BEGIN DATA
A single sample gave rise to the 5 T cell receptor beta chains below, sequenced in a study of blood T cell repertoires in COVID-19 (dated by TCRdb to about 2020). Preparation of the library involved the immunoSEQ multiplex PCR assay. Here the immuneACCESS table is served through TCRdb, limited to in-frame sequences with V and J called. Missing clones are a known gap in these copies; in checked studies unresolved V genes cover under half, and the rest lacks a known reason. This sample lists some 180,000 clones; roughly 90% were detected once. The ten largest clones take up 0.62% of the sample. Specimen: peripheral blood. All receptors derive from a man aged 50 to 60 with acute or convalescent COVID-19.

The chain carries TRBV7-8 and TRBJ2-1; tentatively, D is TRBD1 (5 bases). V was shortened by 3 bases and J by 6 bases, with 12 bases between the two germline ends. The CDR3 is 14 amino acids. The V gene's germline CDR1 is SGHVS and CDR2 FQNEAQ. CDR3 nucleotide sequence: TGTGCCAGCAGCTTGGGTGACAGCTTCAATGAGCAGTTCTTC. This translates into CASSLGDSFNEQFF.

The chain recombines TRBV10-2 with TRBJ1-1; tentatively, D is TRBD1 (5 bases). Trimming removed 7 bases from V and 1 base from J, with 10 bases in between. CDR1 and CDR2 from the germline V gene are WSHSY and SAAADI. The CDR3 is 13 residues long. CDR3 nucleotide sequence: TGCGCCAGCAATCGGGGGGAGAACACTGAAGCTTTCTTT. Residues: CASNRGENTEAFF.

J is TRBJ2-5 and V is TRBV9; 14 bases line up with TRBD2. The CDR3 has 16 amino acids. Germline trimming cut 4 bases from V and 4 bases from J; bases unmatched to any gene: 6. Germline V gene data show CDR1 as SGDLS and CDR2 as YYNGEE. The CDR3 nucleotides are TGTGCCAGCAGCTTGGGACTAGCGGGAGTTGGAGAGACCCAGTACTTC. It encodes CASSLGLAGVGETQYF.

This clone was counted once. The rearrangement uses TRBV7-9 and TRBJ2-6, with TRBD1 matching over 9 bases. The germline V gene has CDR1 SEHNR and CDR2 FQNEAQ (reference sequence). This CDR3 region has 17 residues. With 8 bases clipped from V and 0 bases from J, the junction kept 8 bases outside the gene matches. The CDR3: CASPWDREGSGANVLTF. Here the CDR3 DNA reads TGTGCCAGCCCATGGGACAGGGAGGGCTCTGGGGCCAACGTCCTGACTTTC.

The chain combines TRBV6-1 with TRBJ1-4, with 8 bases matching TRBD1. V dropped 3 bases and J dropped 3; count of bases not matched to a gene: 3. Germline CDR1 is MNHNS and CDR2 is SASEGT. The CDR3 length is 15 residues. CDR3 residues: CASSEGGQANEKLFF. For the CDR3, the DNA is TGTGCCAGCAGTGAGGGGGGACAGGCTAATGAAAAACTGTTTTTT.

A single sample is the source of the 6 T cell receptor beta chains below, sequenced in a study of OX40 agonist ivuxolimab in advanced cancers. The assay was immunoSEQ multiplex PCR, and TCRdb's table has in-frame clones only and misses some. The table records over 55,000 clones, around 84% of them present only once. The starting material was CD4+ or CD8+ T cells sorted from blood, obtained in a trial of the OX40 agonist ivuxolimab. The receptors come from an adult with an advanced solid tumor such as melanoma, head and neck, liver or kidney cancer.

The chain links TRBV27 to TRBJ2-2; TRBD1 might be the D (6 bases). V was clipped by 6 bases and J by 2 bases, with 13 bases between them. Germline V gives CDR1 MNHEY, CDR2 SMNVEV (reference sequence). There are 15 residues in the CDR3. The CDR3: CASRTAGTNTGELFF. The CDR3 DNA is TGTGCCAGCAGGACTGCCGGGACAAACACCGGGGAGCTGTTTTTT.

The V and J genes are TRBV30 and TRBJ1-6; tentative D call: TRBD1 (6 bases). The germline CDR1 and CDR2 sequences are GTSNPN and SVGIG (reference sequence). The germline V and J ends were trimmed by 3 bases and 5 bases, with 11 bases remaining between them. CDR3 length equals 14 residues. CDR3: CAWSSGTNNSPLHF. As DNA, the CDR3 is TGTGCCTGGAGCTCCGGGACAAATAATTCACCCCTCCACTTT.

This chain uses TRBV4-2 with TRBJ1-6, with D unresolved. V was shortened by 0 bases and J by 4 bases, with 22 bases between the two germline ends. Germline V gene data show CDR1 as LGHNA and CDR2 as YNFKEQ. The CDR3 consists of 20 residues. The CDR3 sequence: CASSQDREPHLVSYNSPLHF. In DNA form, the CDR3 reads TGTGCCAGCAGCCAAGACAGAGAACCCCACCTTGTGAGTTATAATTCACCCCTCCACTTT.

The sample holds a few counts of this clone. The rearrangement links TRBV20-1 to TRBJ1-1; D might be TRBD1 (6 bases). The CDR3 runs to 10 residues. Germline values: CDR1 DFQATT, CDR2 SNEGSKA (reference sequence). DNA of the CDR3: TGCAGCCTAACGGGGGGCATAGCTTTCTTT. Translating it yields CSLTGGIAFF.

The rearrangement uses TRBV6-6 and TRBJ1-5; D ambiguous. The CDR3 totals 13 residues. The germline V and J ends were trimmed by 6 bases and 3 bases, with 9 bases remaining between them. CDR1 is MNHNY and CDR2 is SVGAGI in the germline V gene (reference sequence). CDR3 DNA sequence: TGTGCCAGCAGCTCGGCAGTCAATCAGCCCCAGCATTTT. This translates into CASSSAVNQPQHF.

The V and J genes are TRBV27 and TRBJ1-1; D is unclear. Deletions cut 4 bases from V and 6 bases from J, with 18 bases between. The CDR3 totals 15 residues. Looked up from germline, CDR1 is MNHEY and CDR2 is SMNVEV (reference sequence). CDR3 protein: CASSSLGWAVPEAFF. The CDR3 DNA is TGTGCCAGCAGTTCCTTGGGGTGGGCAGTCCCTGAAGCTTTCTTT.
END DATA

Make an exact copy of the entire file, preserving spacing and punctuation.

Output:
A single sample gave rise to the 5 T cell receptor beta chains below, sequenced in a study of blood T cell repertoires in COVID-19 (dated by TCRdb to about 2020). Preparation of the library involved the immunoSEQ multiplex PCR assay. Here the immuneACCESS table is served through TCRdb, limited to in-frame sequences with V and J called. Missing clones are a known gap in these copies; in checked studies unresolved V genes cover under half, and the rest lacks a known reason. This sample lists some 180,000 clones; roughly 90% were detected once. The ten largest clones take up 0.62% of the sample. Specimen: peripheral blood. All receptors derive from a man aged 50 to 60 with acute or convalescent COVID-19.

The chain carries TRBV7-8 and TRBJ2-1; tentatively, D is TRBD1 (5 bases). V was shortened by 3 bases and J by 6 bases, with 12 bases between the two germline ends. The CDR3 is 14 amino acids. The V gene's germline CDR1 is SGHVS and CDR2 FQNEAQ. CDR3 nucleotide sequence: TGTGCCAGCAGCTTGGGTGACAGCTTCAATGAGCAGTTCTTC. This translates into CASSLGDSFNEQFF.

The chain recombines TRBV10-2 with TRBJ1-1; tentatively, D is TRBD1 (5 bases). Trimming removed 7 bases from V and 1 base from J, with 10 bases in between. CDR1 and CDR2 from the germline V gene are WSHSY and SAAADI. The CDR3 is 13 residues long. CDR3 nucleotide sequence: TGCGCCAGCAATCGGGGGGAGAACACTGAAGCTTTCTTT. Residues: CASNRGENTEAFF.

J is TRBJ2-5 and V is TRBV9; 14 bases line up with TRBD2. The CDR3 has 16 amino acids. Germline trimming cut 4 bases from V and 4 bases from J; bases unmatched to any gene: 6. Germline V gene data show CDR1 as SGDLS and CDR2 as YYNGEE. The CDR3 nucleotides are TGTGCCAGCAGCTTGGGACTAGCGGGAGTTGGAGAGACCCAGTACTTC. It encodes CASSLGLAGVGETQYF.

This clone was counted once. The rearrangement uses TRBV7-9 and TRBJ2-6, with TRBD1 matching over 9 bases. The germline V gene has CDR1 SEHNR and CDR2 FQNEAQ (reference sequence). This CDR3 region has 17 residues. With 8 bases clipped from V and 0 bases from J, the junction kept 8 bases outside the gene matches. The CDR3: CASPWDREGSGANVLTF. Here the CDR3 DNA reads TGTGCCAGCCCATGGGACAGGGAGGGCTCTGGGGCCAACGTCCTGACTTTC.

The chain combines TRBV6-1 with TRBJ1-4, with 8 bases matching TRBD1. V dropped 3 bases and J dropped 3; count of bases not matched to a gene: 3. Germline CDR1 is MNHNS and CDR2 is SASEGT. The CDR3 length is 15 residues. CDR3 residues: CASSEGGQANEKLFF. For the CDR3, the DNA is TGTGCCAGCAGTGAGGGGGGACAGGCTAATGAAAAACTGTTTTTT.

A single sample is the source of the 6 T cell receptor beta chains below, sequenced in a study of OX40 agonist ivuxolimab in advanced cancers. The assay was immunoSEQ multiplex PCR, and TCRdb's table has in-frame clones only and misses some. The table records over 55,000 clones, around 84% of them present only once. The starting material was CD4+ or CD8+ T cells sorted from blood, obtained in a trial of the OX40 agonist ivuxolimab. The receptors come from an adult with an advanced solid tumor such as melanoma, head and neck, liver or kidney cancer.

The chain links TRBV27 to TRBJ2-2; TRBD1 might be the D (6 bases). V was clipped by 6 bases and J by 2 bases, with 13 bases between them. Germline V gives CDR1 MNHEY, CDR2 SMNVEV (reference sequence). There are 15 residues in the CDR3. The CDR3: CASRTAGTNTGELFF. The CDR3 DNA is TGTGCCAGCAGGACTGCCGGGACAAACACCGGGGAGCTGTTTTTT.

The V and J genes are TRBV30 and TRBJ1-6; tentative D call: TRBD1 (6 bases). The germline CDR1 and CDR2 sequences are GTSNPN and SVGIG (reference sequence). The germline V and J ends were trimmed by 3 bases and 5 bases, with 11 bases remaining between them. CDR3 length equals 14 residues. CDR3: CAWSSGTNNSPLHF. As DNA, the CDR3 is TGTGCCTGGAGCTCCGGGACAAATAATTCACCCCTCCACTTT.

This chain uses TRBV4-2 with TRBJ1-6, with D unresolved. V was shortened by 0 bases and J by 4 bases, with 22 bases between the two germline ends. Germline V gene data show CDR1 as LGHNA and CDR2 as YNFKEQ. The CDR3 consists of 20 residues. The CDR3 sequence: CASSQDREPHLVSYNSPLHF. In DNA form, the CDR3 reads TGTGCCAGCAGCCAAGACAGAGAACCCCACCTTGTGAGTTATAATTCACCCCTCCACTTT.

The sample holds a few counts of this clone. The rearrangement links TRBV20-1 to TRBJ1-1; D might be TRBD1 (6 bases). The CDR3 runs to 10 residues. Germline values: CDR1 DFQATT, CDR2 SNEGSKA (reference sequence). DNA of the CDR3: TGCAGCCTAACGGGGGGCATAGCTTTCTTT. Translating it yields CSLTGGIAFF.

The rearrangement uses TRBV6-6 and TRBJ1-5; D ambiguous. The CDR3 totals 13 residues. The germline V and J ends were trimmed by 6 bases and 3 bases, with 9 bases remaining between them. CDR1 is MNHNY and CDR2 is SVGAGI in the germline V gene (reference sequence). CDR3 DNA sequence: TGTGCCAGCAGCTCGGCAGTCAATCAGCCCCAGCATTTT. This translates into CASSSAVNQPQHF.

The V and J genes are TRBV27 and TRBJ1-1; D is unclear. Deletions cut 4 bases from V and 6 bases from J, with 18 bases between. The CDR3 totals 15 residues. Looked up from germline, CDR1 is MNHEY and CDR2 is SMNVEV (reference sequence). CDR3 protein: CASSSLGWAVPEAFF. The CDR3 DNA is TGTGCCAGCAGTTCCTTGGGGTGGGCAGTCCCTGAAGCTTTCTTT.